The system was unable to submit the request: curl: (22) The requested URL returned error: 500 Internal Server Error
The problem of a 500 error when trying to report ModSecurity rule hits has already been reported to our developers. The internal case for this is 174401. There is no estimate for when this will be addressed in a public build, but when it is, it will be mentioned in our changelog by that case number.
Case 174401 and the Internal Server Error, seen when reporting OWASP rule hits, is now resolved after corrective changes on the modsecurity.org systems that receive and process report submissions.

The only other known issue with reporting at this time is from servers with an OS older than CentOS 6, such as CentOS 5, where an SSL warning is presented because the OS doesn't include a recent-enough CA bundle that is necessary to verify the SSL certificate used on modsecurity.org. This remaining issue is being tracked via internal Case 174373. Upon resolution this case number will be mentioned in an upcoming change-log entry at https://go.cpanel.net/changelog.
 

sonicthoughts

Well-Known Member
Apr 4, 2011
61
3
58
I feel your pain of the ModSecurity OWASP false positives. It seems to be that especially with WordPress there are a lot of false positives with different plugins (Probably same reason it always gets hacked). I don't think it is really either a problem with cPanel, or with ModSecurity though.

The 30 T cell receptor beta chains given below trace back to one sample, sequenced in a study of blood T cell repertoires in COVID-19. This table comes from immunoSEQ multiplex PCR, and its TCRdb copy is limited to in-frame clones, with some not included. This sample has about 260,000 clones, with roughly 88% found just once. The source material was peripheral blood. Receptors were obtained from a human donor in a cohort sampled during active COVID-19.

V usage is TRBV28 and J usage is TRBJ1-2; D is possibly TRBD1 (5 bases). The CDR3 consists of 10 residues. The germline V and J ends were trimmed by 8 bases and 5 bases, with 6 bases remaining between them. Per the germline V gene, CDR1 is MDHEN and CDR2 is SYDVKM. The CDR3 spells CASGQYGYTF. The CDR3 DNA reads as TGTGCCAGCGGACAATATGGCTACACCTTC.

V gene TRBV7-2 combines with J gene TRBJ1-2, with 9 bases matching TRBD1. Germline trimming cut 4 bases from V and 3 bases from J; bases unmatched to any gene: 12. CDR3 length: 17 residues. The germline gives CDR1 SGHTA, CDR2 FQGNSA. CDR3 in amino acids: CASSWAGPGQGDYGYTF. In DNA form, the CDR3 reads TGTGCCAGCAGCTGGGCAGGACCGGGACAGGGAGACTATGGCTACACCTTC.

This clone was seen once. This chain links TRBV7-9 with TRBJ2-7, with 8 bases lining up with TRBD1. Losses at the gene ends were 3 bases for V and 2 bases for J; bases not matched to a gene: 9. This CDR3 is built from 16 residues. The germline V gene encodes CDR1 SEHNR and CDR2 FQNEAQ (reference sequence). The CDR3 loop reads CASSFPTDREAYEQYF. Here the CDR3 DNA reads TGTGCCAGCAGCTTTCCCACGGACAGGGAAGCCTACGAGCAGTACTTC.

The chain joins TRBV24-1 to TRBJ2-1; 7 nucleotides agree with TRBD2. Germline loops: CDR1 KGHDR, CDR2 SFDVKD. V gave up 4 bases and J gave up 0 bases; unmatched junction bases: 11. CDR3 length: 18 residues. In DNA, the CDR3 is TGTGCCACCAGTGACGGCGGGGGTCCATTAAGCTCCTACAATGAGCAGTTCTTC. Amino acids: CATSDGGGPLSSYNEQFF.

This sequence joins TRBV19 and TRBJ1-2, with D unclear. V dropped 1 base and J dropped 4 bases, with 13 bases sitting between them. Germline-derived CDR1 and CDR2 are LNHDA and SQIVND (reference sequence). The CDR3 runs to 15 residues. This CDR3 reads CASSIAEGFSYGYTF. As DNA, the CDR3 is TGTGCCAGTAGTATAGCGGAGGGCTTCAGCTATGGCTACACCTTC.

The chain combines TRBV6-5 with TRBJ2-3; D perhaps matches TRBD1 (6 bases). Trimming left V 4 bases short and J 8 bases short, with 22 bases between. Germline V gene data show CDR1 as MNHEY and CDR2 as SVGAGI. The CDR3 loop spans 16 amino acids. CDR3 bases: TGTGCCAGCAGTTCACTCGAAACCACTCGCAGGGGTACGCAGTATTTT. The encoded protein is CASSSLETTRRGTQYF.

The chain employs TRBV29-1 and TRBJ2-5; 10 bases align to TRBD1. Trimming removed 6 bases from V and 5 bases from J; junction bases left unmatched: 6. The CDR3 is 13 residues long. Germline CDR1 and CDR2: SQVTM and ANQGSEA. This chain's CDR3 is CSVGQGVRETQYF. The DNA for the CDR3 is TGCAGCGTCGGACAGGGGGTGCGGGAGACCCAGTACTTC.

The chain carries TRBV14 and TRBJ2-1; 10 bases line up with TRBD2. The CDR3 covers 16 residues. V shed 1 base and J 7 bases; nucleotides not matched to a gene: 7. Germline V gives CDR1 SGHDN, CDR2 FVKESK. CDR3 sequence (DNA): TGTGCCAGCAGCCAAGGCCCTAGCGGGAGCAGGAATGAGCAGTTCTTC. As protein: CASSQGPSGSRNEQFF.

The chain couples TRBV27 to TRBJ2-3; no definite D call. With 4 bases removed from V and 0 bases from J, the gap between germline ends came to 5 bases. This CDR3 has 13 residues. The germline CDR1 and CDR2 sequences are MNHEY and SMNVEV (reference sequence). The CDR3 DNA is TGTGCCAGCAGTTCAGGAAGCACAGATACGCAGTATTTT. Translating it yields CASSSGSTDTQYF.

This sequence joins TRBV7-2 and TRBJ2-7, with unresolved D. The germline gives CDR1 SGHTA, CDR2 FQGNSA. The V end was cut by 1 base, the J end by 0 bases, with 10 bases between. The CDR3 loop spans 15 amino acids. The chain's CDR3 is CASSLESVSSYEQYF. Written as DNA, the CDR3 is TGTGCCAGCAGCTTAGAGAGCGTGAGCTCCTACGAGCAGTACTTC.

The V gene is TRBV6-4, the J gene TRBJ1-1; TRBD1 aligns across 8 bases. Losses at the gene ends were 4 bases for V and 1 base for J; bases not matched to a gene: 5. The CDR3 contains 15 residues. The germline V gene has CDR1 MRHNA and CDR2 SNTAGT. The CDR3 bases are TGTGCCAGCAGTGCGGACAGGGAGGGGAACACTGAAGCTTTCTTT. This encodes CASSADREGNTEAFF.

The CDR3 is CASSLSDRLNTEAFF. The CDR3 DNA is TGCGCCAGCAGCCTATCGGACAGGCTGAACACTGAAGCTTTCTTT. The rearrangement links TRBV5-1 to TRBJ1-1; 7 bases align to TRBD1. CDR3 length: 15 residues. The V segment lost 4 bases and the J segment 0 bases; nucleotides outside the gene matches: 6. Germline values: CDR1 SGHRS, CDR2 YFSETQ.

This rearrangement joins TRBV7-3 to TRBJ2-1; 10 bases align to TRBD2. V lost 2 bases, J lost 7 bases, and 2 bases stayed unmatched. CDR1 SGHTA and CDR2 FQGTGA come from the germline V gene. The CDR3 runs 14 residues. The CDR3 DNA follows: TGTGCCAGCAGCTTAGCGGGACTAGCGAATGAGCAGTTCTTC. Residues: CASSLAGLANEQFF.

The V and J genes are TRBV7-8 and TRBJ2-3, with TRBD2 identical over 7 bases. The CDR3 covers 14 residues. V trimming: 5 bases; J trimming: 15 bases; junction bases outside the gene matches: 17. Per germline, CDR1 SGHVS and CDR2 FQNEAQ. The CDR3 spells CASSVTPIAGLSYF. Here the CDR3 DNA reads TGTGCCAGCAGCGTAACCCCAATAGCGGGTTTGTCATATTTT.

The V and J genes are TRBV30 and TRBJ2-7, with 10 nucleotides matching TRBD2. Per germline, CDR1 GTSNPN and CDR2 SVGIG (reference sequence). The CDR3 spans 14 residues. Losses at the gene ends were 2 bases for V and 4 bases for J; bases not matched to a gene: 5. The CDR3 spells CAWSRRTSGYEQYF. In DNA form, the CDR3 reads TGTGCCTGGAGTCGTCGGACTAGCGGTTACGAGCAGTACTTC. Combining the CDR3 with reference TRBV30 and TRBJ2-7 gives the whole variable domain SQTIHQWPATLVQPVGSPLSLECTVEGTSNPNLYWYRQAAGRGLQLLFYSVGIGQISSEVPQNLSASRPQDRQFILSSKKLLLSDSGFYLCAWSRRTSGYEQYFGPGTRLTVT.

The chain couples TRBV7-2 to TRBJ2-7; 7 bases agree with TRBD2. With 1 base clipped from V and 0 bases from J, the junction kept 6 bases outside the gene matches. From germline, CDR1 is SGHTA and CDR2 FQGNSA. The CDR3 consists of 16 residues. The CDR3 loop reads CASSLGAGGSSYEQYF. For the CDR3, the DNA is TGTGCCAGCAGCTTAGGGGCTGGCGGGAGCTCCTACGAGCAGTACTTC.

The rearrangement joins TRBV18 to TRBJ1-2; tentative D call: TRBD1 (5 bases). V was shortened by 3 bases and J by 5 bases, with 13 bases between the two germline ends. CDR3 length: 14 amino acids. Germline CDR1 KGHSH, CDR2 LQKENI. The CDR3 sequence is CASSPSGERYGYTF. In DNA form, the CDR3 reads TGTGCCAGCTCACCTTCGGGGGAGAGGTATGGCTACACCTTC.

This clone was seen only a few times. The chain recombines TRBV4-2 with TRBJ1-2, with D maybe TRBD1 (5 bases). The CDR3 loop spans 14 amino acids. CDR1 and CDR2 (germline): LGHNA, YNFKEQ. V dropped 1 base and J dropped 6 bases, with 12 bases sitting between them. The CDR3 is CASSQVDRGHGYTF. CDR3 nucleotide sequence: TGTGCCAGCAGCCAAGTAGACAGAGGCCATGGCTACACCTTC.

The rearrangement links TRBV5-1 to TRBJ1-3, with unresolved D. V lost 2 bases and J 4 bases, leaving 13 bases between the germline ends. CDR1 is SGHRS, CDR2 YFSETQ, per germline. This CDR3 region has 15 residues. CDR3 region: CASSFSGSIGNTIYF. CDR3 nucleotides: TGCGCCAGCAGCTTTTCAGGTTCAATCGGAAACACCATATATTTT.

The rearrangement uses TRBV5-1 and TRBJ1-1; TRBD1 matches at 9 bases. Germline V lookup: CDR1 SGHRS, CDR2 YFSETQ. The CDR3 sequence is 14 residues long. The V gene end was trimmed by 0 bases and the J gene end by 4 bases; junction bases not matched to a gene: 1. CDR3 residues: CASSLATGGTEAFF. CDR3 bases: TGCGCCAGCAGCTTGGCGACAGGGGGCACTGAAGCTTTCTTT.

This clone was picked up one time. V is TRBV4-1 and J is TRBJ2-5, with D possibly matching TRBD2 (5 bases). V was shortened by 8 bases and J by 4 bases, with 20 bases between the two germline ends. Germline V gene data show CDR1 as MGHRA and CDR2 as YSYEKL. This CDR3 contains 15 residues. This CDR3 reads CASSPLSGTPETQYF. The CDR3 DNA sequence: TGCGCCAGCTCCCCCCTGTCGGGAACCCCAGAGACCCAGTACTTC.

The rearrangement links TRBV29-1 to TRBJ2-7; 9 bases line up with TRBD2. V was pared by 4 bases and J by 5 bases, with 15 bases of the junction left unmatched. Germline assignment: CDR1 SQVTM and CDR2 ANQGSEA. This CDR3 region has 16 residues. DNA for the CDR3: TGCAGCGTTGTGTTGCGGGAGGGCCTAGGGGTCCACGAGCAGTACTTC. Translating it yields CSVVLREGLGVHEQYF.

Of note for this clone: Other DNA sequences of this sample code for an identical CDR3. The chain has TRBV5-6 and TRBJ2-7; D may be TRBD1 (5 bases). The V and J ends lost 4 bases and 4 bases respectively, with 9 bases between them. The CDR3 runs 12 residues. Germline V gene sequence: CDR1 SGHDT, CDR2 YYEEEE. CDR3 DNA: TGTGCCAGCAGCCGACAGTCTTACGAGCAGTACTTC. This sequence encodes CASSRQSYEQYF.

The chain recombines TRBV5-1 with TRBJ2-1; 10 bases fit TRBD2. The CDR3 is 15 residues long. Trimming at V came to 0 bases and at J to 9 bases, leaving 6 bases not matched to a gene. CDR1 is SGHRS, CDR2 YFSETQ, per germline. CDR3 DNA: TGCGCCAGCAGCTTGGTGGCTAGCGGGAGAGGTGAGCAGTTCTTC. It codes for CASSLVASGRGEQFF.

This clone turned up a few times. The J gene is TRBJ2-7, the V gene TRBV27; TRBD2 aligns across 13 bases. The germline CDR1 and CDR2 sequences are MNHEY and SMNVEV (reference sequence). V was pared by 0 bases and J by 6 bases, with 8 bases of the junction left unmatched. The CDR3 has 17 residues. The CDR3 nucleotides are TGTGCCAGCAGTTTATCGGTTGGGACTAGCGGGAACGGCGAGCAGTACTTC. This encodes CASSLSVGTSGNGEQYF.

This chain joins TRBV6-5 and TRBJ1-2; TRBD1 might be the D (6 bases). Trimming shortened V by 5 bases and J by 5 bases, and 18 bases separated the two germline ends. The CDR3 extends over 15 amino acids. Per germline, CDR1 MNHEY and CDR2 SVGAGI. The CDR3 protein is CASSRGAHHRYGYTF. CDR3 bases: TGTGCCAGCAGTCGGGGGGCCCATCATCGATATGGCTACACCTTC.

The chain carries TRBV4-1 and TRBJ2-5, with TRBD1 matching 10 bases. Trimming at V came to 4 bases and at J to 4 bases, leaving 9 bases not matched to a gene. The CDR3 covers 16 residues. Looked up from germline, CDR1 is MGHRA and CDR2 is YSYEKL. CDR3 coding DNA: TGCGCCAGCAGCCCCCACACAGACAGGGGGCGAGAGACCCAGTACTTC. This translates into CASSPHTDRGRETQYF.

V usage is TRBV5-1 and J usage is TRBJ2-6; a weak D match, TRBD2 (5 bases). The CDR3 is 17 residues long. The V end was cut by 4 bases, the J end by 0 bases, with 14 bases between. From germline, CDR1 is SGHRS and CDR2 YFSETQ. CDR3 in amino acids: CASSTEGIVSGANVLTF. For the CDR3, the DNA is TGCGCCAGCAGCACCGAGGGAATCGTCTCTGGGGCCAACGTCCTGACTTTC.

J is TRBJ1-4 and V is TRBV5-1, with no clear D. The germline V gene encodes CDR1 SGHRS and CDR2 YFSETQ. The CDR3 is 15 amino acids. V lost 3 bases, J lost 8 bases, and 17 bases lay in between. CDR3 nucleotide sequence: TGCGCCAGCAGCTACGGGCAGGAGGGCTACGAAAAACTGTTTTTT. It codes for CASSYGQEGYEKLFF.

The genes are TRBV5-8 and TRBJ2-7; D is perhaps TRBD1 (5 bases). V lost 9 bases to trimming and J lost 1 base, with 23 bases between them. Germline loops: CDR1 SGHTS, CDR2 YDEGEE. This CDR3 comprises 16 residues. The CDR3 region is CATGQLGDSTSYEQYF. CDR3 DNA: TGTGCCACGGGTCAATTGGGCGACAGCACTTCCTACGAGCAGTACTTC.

The OWASP rules for ModSecurity are designed to provide "Generic Attack Detection" so naturally they are going to block out some good web traffic to valid applications too as they are overly secure. In this case they seem to be so secure they create a lot of false positives which is a nightmare for a small business to whitelist.

For us a couple of setups that are working well:

Option 1 - (Commercial rules, with some basic OWASP rules enabled).

1. Buy a subscription to the Trustwave Commercial ModSecurity rules (Or other commercial mod security rule vendor), and run their application specific rules in conjunction with some of the base OWASP rules in anomaly detection mode. For example with these rules loaded in your ModSecurity Vendor Configuration:

modsecurity_crs_10_setup.conf (Set to run in Anomaly Detection Mode by uncommenting that line, and increasing the 255 character limit line to something higher like 512).
rules/REQUEST-01-COMMON-EXCEPTIONS.conf
rules/REQUEST-10-IP-REPUTATION.conf
rules/REQUEST-12-DOS-PROTECTION.conf
rules/REQUEST-13-SCANNER-DETECTION.conf
rules/REQUEST-20-PROTOCOL-ENFORCEMENT.conf
rules/REQUEST-21-PROTOCOL-ATTACK.conf
rules/REQUEST-49-BLOCKING-EVALUATION.conf
rules/RESPONSE-59-BLOCKING-EVALUATION.conf
rules/RESPONSE-80-CORRELATION.conf

2. And enable these commercial rules in the bottom of your /usr/local/apache/conf/modsec2.user.conf file: